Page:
Here's how to save the FA Cup...

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It's FA Cup final weekend, one of the highlights of the domestic calendar, but is the competition in irreparable decline? Reading fan Jon Keen has a few ideas on how to reinvigorate football's oldest competition...

This weekend sees the final of the FA Cup, and although many would say that this year's Cup has been one of the more interesting in recent seasons, there can be no real doubt that this competition is a shadow of what it used to be.  Back in the day it was a prize of equal stature to the league championship, and coverage of Final day was "event television", starting in the early morning and dominating the day's schedule.

The relative decline from those days is a well-discussed area which I won’t cover again, except to say that it’s mostly down to changes in the structure of the game in England and the way we consume football these days.  Never again will the Cup Final be the only club match televised live all season and therefore the only chance of the year to see famous players.

Nor are we likely to be in a position where the prize for winning the cup makes it worth seriously pursuing for many clubs - whilst the winning club might receive £1.8m, that's a paltry sum compared to the £61.95m prize money and TV rights that QPR received for finishing bottom of the Premier League. And Aston Villa, who finished three places higher not only received £3.7m more than QPR, but get another year’s worth of Premier League money too. The prestige of a Cup run is all very nice, but no wonder club’s moneymen want to devote all their resources to Premier League survival.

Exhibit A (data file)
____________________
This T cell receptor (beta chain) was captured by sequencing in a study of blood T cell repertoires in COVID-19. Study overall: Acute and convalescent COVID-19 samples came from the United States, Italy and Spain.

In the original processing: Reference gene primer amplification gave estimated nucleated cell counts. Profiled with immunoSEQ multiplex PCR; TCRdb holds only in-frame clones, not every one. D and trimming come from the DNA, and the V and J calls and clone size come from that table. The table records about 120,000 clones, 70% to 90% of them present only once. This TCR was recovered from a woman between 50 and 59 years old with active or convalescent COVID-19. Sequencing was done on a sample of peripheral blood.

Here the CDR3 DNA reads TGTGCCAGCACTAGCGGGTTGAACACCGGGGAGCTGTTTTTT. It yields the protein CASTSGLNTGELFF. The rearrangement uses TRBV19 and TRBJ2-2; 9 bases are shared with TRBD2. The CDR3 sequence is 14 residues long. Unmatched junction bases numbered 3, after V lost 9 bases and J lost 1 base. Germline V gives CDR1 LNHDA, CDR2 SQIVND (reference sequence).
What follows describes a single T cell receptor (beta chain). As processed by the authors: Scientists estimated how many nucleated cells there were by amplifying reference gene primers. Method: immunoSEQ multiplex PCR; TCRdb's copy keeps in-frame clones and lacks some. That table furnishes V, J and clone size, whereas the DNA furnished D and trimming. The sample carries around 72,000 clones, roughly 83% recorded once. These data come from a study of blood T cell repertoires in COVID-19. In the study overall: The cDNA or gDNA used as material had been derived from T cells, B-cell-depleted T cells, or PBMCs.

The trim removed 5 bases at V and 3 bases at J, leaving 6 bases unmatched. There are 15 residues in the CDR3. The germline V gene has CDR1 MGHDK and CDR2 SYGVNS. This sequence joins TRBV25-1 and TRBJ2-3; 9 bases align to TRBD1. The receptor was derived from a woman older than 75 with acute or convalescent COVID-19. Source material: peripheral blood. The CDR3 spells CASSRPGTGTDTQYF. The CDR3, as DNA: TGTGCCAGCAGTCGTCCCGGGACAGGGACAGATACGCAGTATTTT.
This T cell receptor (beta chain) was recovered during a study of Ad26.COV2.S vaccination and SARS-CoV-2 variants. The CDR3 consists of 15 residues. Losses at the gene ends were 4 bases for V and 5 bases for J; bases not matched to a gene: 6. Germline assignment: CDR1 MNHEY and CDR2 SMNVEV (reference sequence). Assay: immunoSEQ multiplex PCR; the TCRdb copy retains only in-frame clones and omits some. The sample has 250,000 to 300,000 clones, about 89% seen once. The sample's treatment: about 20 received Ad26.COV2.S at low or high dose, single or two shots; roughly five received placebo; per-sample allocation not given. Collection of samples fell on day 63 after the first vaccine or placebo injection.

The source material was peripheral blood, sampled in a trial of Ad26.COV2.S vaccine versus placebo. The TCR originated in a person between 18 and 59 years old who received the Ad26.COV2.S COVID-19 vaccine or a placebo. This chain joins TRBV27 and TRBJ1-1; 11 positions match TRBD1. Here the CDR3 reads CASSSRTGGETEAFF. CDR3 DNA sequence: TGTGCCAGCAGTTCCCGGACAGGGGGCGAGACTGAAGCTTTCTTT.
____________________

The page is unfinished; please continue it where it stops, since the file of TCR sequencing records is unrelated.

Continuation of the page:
In a similar way, Championship clubs fighting for promotion to the Premier League, or for their survival at that level, take the same attitude - “It would be lovely to win, but let’s not direct too much precious resource at it” - since league income is far more significant than anything the FA Cup can offer.  Supporters love a Cup run, but club accountants know that glory won’t pay many players’ wage bills.

Injuries and player fatigue are regularly cited as reasons why managers make multiple changes to teams for Cup games, and it’s getting harder and harder to actually fit Cup matches into the calendar, especially in years where international tournaments truncate this. There’s an ever-increasing pressure from many to scrap Cup replays completely – last year both Jose Mourinho and Jamie Carragher, amongst others, called for this.